Slide show (Must be downloaded)
Today was an interesting day. First thing in the morning we went to count crabs at Hadley point.
The 1st thing that was done was PhD Disney briefed the teams of volunteers that had showed up. Then the teams were given equipment to conduct the census: a clip board, with pencil, data sheet, and pictures for determining the crab sex; a GPS to determine location; a transect line; a quadrate to make the 25cm X 25cm area of study; and a trowel.
Teams were disbursed along the Hadley Point Beach to begin their survey. It was low water so teams laid out transects parallel to to the low water line. Standing on the end of the transect one team member threw the quadrate over their shoulder without looking (this was so that the area was random). Next the team marked the area with garden trowels and got the coordinates using the GPS. The teams would then dig down 10 to 15 cm looking for crabs. The results were recorded on the data sheets. This procedure was repeated seven times for each transect.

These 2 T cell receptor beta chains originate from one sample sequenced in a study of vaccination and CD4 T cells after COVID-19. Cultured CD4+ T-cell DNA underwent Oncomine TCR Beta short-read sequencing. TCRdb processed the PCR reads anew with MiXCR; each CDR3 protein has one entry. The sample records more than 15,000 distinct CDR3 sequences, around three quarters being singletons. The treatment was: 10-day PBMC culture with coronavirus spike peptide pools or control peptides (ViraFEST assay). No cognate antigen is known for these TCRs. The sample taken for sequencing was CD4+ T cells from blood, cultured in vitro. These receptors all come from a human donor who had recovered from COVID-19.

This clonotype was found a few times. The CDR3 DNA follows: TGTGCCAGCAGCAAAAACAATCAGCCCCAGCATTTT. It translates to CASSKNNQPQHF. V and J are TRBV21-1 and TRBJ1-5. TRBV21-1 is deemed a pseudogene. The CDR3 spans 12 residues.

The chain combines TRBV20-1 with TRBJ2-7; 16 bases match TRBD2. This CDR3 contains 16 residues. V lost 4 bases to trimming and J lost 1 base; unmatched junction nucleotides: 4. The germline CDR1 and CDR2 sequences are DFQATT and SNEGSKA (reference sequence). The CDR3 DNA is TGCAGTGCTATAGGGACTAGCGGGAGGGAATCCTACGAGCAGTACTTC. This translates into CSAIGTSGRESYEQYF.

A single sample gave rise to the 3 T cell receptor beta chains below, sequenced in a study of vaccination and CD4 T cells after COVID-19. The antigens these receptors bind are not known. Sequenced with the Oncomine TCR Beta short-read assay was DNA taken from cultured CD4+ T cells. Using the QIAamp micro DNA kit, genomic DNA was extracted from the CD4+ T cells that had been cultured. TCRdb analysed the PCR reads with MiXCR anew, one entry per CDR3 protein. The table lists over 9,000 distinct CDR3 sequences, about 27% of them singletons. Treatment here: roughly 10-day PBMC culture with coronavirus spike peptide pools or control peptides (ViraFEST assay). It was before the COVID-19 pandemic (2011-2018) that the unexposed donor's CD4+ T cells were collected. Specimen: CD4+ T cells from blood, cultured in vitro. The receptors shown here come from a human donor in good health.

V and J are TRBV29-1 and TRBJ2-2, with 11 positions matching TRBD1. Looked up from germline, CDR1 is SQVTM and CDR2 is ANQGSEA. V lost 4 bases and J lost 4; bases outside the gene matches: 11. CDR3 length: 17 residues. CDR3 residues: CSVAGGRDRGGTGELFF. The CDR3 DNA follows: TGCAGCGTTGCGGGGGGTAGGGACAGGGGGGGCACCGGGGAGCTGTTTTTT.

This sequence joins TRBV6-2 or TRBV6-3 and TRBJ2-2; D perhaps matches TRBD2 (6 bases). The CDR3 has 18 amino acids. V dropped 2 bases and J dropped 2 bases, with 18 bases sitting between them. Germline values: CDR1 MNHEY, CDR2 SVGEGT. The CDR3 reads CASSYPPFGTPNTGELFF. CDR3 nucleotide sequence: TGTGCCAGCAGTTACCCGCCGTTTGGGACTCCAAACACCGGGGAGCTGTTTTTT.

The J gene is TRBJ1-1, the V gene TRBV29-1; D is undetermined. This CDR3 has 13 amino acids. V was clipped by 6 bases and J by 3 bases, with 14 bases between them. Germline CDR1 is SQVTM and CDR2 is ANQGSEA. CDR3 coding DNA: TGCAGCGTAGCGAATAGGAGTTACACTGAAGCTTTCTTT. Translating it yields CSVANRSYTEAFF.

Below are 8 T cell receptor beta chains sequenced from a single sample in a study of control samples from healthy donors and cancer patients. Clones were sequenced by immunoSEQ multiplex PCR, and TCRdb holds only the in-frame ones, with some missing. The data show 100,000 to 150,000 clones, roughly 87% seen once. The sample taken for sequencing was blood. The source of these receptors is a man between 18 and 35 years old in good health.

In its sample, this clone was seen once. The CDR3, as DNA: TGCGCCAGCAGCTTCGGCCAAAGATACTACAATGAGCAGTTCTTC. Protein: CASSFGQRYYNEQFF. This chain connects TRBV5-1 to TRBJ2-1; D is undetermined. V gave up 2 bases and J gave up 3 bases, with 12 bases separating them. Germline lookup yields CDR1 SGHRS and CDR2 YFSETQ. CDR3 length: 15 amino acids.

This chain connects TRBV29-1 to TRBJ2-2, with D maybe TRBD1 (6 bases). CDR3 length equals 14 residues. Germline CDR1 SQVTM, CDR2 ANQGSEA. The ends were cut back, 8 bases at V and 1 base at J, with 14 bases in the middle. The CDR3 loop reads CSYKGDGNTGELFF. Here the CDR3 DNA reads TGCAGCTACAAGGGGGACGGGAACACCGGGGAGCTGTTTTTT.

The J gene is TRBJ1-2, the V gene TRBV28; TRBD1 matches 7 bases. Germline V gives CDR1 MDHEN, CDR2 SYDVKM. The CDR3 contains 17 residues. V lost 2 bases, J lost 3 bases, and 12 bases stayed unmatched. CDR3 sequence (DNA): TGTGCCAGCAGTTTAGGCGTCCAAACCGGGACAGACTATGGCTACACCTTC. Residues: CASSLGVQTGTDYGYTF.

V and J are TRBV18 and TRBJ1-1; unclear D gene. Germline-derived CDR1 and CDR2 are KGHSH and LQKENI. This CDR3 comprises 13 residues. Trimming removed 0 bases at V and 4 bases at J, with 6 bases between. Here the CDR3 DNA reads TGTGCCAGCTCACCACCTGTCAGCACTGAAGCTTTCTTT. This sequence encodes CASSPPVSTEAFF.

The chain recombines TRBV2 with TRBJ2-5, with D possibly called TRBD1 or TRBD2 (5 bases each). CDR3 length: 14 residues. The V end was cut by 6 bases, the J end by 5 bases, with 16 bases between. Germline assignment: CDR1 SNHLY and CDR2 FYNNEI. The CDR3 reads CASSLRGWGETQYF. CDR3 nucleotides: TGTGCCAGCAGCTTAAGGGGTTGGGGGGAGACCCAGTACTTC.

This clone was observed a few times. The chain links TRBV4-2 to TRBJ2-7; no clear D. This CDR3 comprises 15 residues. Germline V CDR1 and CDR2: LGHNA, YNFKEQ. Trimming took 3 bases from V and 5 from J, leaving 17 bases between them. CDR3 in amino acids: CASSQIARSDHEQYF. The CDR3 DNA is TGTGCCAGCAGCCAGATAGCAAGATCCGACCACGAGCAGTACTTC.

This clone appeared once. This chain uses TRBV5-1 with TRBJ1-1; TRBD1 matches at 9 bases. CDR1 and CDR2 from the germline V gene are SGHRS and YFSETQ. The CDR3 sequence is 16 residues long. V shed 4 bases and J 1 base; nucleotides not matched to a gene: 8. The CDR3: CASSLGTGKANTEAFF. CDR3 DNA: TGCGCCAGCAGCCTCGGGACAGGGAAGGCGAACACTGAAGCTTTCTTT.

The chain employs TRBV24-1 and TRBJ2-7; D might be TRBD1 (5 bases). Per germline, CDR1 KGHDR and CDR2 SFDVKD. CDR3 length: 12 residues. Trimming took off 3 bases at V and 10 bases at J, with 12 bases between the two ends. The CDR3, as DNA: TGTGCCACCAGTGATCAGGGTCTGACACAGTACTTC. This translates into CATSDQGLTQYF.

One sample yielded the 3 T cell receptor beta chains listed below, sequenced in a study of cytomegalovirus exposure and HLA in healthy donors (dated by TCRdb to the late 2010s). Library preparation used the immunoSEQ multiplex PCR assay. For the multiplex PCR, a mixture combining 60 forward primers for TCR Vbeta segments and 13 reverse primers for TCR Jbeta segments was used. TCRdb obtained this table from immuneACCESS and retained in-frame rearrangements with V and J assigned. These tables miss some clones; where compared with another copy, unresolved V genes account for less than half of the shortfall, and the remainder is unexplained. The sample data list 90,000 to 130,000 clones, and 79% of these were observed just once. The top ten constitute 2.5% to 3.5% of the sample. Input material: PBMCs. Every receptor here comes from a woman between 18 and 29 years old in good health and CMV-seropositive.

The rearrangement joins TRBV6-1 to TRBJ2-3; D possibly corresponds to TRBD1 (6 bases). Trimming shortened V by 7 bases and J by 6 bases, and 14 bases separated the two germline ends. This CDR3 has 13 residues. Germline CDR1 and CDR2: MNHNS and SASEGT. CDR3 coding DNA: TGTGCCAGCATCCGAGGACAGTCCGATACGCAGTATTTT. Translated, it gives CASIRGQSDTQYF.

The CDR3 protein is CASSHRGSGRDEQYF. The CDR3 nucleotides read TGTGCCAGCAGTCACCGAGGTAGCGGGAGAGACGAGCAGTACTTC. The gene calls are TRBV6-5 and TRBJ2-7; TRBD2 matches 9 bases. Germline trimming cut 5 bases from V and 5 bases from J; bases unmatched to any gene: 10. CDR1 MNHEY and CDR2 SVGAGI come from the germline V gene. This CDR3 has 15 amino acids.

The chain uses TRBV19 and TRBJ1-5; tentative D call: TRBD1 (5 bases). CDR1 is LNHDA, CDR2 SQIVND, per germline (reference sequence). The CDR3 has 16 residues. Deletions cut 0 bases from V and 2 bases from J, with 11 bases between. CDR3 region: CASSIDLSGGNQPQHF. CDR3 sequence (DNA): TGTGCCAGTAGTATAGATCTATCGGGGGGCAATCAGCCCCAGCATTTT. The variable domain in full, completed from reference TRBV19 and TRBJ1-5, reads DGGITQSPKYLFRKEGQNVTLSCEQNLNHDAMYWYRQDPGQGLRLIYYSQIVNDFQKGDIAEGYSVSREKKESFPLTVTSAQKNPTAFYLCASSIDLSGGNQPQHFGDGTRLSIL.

Each team did transect in three different locations. They were asked to look at the low water line, the mid water line, and the high water line. The Surprisingly enough these surveys resulted in few crabs.
Each team then began a crab hunt. Looking randomly for crabs. At first the results were disappointing. Then we made the discovery that the crabs were hiding on the downward edge of the rocks covered with seaweed covering them. We used this information to discover many more crabs.
Our results were interesting. We discovered more mail crabs than female ones. Not surprising was that the females were smaller that the males.
In the afternoon we again conducted water quality tests. This time in four different locations. This means that the lab is constantly do tests at eight different sites. I was interested to find out that these tests were conducted biweekly by members of the staff and their results were kept and made available for Maine Department of Marine Resources.